Methods: This study yielded 328 patients and results from 316 is presented here. Data was collected from the electronic medical record and analyzed in SAS (v. 9.4, SAS Institute, Cary, NC), using the Pearson’s Χ2 test. Antifungal susceptibility testing was performed by Vitek® 2 System.
Results: The most common species (n=316) were Candida glabrata [CG] (39.2%), Candida albicans [CA] (39.2%), and Candida parapsilosis [CP] (18.0%). No significant differences were found in patient gender (male=55.7%) or age; overall mean age was 55.5 +/- 18.7 yrs. Of patients with known sources, the most common source was line related (58.6%, 68/116). Patients in the ICU were more likely to have CG (44.7%, 68/152) or CA (45.4%, 69/152) than CP (9.9%.15/152). CG was more frequent in patients who had previously received antifungal prophylaxis (73.9%; 17/23, p=0.003), with the most common agent being fluconazole (87.0%, 20/23); there was no significant difference in patients receiving empiric therapy among species. Risk factors identified (n=316): lines (CVC: 64.6%); TPN (43.7%); dialysis (23.7%); ventilatory support (49.7%) and prior antimicrobial therapy (44.3%). Only 1.8% had WBC <1000 cells/mm3. During this time period, 144 CG isolates were available for fluconazole susceptibility testing; 126 (87.5%) were susceptible-dose dependent and 18 (12.5%) were resistant. All-cause mortality was 62.4% (289/303) and attributable mortality was 13% (37/284). Although the guidelines recommend an eye exam on all patients with candidemia, only 20.3% of patients had eye exams (62/305); 9.8% (10/62) of those had changes related to candidemia.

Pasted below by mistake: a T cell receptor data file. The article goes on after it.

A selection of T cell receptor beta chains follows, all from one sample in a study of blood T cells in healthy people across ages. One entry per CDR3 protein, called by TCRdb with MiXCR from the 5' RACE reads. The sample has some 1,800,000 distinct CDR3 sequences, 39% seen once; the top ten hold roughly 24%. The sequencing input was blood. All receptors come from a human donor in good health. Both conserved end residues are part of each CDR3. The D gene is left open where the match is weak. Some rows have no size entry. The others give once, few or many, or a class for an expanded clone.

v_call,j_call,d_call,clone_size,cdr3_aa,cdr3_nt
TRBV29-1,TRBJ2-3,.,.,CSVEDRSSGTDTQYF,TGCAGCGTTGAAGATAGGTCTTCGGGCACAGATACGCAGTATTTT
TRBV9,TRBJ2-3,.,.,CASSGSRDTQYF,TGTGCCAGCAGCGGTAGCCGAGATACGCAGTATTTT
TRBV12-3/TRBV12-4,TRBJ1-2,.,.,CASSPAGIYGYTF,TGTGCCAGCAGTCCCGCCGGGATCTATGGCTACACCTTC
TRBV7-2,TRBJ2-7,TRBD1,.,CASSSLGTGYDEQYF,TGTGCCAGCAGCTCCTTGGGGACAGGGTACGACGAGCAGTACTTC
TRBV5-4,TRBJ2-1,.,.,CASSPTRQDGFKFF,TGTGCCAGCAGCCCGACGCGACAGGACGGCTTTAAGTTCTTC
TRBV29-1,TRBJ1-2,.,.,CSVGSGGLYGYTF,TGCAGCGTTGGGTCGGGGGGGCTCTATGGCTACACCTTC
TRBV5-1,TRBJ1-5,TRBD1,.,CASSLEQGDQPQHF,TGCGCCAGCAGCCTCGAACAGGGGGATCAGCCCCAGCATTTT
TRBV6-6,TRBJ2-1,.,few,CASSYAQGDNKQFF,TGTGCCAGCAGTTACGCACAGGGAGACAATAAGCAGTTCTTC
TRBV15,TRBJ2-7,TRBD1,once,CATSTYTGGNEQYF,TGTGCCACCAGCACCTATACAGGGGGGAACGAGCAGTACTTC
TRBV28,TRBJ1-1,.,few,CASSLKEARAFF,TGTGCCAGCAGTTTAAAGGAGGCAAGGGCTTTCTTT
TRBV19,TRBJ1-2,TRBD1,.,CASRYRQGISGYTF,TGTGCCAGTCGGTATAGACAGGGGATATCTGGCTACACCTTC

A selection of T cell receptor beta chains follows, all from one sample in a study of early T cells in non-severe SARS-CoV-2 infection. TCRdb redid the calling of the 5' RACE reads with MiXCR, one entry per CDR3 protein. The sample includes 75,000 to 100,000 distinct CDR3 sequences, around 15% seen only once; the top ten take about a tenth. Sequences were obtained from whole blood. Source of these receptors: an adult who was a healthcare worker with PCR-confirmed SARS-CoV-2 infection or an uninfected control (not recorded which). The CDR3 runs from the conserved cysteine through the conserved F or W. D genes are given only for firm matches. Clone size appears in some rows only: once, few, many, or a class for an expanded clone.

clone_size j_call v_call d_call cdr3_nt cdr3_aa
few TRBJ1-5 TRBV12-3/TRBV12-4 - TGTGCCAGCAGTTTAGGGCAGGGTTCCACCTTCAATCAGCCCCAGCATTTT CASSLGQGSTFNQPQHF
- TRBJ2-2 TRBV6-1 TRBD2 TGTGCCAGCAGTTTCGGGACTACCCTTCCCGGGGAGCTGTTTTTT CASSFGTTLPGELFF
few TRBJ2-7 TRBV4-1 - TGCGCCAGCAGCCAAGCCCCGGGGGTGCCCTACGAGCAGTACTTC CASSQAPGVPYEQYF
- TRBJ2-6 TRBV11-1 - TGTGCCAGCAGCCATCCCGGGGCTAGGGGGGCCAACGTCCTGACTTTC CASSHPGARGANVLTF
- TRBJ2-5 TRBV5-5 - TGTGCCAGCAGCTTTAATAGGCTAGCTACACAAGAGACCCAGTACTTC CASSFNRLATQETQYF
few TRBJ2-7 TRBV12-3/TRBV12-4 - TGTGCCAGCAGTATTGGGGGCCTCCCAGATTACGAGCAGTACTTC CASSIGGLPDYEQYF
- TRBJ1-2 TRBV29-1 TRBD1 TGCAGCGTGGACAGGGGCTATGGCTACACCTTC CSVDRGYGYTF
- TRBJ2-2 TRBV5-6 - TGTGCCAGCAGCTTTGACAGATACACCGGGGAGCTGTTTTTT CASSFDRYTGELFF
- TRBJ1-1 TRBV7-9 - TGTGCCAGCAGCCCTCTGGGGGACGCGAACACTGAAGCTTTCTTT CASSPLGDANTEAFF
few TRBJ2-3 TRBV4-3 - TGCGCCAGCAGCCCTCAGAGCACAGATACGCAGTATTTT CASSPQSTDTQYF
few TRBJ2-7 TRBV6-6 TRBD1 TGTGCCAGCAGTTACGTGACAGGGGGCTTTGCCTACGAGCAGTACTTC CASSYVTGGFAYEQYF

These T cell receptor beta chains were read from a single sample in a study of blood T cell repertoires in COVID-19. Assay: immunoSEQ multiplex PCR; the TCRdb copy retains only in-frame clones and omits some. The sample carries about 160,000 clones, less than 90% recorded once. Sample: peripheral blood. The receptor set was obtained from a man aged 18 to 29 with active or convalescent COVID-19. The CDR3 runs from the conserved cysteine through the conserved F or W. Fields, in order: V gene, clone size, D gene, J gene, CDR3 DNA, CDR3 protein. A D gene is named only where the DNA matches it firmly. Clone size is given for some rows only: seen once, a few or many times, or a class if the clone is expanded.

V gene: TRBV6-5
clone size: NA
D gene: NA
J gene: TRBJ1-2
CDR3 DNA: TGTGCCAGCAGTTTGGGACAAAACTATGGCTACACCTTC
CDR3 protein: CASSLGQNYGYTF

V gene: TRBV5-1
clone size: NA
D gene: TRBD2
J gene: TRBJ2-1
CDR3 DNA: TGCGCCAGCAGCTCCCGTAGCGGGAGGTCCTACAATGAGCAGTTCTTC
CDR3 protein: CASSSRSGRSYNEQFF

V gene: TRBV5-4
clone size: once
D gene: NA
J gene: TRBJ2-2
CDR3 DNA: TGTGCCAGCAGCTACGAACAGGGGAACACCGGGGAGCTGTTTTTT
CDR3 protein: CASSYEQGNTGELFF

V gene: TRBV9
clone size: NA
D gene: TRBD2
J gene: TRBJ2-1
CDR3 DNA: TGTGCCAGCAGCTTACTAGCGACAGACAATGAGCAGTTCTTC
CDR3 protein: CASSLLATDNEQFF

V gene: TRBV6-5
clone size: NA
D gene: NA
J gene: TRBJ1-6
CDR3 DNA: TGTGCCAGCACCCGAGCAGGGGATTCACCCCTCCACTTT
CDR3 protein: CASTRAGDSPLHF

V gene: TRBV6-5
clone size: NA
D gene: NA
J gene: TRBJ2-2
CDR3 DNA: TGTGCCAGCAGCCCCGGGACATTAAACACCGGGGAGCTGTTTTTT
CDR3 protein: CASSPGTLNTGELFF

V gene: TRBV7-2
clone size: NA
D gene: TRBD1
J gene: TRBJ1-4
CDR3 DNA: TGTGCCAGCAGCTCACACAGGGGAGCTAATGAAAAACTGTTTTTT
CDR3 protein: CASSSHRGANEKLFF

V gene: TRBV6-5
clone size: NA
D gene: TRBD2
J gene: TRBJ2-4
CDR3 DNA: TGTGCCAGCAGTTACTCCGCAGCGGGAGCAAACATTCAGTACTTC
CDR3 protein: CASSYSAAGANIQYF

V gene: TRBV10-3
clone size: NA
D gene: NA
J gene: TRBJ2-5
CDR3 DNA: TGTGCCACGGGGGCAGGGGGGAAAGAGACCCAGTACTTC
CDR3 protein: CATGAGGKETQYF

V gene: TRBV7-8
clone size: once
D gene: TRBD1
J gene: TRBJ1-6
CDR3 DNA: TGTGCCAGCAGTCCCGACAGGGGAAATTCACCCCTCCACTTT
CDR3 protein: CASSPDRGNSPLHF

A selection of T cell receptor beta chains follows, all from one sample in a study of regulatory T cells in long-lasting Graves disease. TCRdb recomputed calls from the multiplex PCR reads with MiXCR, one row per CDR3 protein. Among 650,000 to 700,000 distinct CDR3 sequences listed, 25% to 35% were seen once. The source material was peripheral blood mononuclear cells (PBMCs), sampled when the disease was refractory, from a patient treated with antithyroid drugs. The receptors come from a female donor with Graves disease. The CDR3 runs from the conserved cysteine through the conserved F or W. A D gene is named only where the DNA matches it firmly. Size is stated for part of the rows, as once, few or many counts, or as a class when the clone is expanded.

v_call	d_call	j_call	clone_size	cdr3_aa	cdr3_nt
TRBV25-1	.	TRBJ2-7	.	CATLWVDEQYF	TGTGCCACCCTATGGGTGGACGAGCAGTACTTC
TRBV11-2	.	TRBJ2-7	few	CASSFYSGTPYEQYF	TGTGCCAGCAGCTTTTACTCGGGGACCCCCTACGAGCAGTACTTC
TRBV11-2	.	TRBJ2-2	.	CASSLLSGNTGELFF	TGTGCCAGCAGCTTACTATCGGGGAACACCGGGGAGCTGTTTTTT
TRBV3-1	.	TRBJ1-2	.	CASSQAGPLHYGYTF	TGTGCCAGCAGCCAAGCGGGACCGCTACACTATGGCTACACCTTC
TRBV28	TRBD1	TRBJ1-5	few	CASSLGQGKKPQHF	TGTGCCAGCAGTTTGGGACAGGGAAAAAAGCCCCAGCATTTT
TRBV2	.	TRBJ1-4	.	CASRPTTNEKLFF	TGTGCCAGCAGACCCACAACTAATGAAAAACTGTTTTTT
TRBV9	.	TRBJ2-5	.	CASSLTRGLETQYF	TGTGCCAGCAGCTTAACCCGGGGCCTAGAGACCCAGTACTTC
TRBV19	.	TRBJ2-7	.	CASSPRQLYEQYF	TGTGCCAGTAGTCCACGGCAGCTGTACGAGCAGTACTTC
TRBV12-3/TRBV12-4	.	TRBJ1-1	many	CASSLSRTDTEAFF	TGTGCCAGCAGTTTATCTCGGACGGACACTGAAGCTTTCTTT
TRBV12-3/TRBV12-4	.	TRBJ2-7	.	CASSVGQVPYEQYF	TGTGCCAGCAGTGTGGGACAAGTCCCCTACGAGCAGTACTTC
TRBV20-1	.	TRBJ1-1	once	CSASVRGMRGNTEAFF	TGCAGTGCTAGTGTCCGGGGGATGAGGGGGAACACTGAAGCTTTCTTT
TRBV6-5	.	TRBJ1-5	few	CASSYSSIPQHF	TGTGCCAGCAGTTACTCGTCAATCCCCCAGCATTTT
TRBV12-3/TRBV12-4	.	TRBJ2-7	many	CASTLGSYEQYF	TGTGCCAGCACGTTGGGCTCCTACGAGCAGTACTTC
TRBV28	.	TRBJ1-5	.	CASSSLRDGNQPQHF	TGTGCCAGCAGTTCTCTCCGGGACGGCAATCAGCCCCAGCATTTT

Conclusion: The species distribution has been changing over the past few years and continues to do so based on the pressure exhibited by our antifungal usage. Our morbidity and mortality remains high and we need to have a high index of suspicion to institute early treatment in these at-risk patients.
L. Reddy, None
A. Iliceto, None
D. Ashcraft, None
A. Egger, None
G. Pankey, None
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